H is forRight off, let’s start out being honest about the usual view of historians and history in our society. Perhaps the mention of history and historians brings to mind images of such things as:

  • high school history textbooks
  • test and quizzes requiring you to learn the names and dates associated with events, many of which you have since forgotten
  • dusty books
  • old papers and maps
  • dull lectures
  • the saying “those who do not understand the past, are doomed to repeat it”
  • people who were perhaps unwise when choosing their college majors

The list goes on. And I, the trained historian and archivist, have encounter each and every one of the items or situations listed above, along with a few others not listed above.  This might prompt others to ask if I am simply someone who enjoys boredom, or is there another side to history and historians that has not been shared with the general population?  While I will not pretend to be the most adventure seeking individual, I think the idea that history isn’t very useful or interesting is more of a public relations issue that an actual fact.

Over the next couple of months I plan to share the many ways the skills of historians and historical methods can be applied and how these application can be used for purposes other than producing lists of dates and names that are often times quickly forgotten.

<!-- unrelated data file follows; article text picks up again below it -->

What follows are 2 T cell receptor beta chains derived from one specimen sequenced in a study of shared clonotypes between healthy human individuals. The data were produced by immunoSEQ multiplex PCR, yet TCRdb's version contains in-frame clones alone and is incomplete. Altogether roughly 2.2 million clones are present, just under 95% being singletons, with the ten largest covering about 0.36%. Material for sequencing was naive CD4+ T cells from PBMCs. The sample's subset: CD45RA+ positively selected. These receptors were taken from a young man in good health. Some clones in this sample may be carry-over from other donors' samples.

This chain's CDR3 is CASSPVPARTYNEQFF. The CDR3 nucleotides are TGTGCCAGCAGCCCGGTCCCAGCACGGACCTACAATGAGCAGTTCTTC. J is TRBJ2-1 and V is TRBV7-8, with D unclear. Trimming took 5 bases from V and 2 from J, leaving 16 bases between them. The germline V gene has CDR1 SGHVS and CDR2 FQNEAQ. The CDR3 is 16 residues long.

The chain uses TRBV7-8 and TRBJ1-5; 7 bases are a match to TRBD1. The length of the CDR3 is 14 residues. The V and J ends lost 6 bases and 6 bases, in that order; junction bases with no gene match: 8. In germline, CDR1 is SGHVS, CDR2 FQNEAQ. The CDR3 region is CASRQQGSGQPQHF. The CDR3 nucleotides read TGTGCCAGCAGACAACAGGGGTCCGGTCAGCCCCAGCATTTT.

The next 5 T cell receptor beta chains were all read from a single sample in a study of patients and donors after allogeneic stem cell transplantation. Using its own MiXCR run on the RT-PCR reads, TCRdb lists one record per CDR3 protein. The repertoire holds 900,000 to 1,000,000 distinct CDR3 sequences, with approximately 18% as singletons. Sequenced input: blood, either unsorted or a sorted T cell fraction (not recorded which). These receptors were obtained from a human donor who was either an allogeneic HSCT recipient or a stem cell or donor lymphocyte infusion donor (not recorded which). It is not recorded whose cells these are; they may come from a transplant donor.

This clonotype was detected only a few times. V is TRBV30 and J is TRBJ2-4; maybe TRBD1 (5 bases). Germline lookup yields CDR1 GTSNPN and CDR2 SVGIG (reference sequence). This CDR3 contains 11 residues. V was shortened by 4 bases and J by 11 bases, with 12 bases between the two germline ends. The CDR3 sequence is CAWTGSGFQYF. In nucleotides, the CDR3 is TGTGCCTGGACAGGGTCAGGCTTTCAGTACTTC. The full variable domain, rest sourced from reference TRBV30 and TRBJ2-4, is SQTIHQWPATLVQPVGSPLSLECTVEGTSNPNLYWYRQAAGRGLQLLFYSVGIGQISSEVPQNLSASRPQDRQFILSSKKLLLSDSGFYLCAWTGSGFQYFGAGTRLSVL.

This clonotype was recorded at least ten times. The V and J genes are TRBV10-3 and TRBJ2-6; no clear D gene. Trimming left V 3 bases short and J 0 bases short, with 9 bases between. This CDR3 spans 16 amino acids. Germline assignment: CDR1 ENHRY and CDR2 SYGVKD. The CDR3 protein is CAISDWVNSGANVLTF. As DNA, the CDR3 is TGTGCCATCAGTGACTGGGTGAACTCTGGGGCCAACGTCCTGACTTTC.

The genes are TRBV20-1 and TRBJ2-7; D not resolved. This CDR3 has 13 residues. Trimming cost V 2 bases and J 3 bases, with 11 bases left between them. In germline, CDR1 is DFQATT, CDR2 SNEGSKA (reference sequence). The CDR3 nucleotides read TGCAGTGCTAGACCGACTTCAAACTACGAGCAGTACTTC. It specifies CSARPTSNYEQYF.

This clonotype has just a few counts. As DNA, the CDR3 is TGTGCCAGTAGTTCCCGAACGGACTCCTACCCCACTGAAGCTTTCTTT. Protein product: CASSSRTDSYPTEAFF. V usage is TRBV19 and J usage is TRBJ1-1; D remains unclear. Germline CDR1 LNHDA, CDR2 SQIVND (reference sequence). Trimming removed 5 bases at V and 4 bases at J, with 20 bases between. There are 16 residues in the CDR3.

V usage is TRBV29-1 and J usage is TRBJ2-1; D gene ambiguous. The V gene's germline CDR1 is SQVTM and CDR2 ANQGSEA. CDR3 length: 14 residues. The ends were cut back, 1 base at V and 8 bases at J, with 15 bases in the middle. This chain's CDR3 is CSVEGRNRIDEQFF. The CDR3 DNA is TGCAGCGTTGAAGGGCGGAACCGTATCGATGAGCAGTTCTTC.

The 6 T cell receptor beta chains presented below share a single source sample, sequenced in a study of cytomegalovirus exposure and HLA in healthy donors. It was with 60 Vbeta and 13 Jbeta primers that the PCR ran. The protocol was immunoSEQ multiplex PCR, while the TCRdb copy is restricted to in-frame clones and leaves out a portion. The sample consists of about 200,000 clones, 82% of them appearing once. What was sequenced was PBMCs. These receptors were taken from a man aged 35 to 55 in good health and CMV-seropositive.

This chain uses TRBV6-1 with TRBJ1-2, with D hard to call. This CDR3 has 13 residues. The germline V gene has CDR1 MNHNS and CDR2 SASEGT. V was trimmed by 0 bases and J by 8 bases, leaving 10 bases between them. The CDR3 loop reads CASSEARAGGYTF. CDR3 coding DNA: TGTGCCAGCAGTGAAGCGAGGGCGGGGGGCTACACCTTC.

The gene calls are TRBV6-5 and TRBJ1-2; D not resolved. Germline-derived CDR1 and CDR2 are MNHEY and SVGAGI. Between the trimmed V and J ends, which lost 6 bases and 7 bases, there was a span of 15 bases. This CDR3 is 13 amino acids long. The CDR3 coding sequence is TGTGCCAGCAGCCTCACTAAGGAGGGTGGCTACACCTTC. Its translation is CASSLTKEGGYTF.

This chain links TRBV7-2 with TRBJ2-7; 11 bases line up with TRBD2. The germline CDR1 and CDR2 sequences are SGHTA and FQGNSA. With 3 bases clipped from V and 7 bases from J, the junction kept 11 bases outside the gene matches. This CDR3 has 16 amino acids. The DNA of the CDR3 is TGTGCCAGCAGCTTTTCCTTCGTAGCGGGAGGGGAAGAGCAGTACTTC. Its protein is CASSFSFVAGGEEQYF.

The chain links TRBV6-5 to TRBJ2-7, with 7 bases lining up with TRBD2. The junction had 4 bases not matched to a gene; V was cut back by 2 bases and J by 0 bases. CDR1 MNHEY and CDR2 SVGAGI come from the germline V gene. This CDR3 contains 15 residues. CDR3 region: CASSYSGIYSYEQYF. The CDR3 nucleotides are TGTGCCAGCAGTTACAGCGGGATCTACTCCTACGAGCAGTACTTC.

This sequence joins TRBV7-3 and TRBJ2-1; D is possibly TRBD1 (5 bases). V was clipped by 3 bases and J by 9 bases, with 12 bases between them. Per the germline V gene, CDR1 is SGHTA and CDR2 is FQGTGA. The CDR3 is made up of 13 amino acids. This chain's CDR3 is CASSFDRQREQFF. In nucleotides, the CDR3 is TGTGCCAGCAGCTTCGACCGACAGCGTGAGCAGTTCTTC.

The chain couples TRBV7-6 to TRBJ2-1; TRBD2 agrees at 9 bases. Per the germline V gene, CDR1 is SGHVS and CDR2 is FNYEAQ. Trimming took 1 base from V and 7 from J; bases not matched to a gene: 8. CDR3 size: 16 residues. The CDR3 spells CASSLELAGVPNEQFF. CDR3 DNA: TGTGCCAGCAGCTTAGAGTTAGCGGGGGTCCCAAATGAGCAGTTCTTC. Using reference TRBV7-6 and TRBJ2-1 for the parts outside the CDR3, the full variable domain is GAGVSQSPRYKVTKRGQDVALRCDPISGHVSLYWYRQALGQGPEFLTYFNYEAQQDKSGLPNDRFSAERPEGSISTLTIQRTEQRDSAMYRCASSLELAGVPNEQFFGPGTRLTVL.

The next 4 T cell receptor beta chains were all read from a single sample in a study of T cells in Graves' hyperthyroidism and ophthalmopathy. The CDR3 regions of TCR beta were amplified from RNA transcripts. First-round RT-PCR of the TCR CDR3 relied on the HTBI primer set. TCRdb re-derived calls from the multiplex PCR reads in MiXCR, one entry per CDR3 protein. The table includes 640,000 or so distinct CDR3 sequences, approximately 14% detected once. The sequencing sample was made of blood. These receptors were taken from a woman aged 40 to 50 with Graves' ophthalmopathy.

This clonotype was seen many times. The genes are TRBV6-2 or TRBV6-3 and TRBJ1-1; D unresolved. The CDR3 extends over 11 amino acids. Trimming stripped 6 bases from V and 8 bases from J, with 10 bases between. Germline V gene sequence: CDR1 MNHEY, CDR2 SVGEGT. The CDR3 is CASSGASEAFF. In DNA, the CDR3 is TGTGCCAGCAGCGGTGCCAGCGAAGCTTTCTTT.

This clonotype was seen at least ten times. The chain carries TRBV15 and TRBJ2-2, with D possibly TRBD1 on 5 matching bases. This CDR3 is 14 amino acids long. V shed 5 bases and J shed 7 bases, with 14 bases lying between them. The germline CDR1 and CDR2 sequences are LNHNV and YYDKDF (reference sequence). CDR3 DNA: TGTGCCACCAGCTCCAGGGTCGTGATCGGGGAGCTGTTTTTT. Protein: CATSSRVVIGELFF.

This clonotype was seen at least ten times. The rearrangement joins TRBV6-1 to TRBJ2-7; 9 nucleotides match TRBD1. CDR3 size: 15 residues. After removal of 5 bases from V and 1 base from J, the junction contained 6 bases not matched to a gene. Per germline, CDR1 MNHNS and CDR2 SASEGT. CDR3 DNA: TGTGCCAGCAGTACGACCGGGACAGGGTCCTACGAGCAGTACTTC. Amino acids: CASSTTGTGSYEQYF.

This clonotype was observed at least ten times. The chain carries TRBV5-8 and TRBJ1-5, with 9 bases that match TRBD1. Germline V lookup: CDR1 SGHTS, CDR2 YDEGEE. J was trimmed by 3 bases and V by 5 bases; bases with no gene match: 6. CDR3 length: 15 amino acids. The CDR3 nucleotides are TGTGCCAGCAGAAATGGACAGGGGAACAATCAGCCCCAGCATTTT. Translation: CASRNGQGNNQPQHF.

In the meantime check out the resources listed below to learn more about the field of history and the work of historians from the American Historical Association (AHA).

“Why Study History”

 “What I Do: Historians Talk about Their Work”

Or if you are one of those who have like me already been bitten by the history bug, check out our history resource guide here.

Autumn at Wheelock, circa 1978

Whenever I am asked to name my favorite season, I somewhat lamely answer that I don’t have a favorite. Having spent my whole life living in New England I am well acquainted with the positives and negatives that come along with each season and genuinely don’t love one season over another. However, after spending the weekend sick with a cold staring out the window of my apartment at the sad little tree across the road turning a decidedly not vivid brown-ish green color in the cool and gray October weather, I was in need of reminding of the more pleasant aspects of autumn.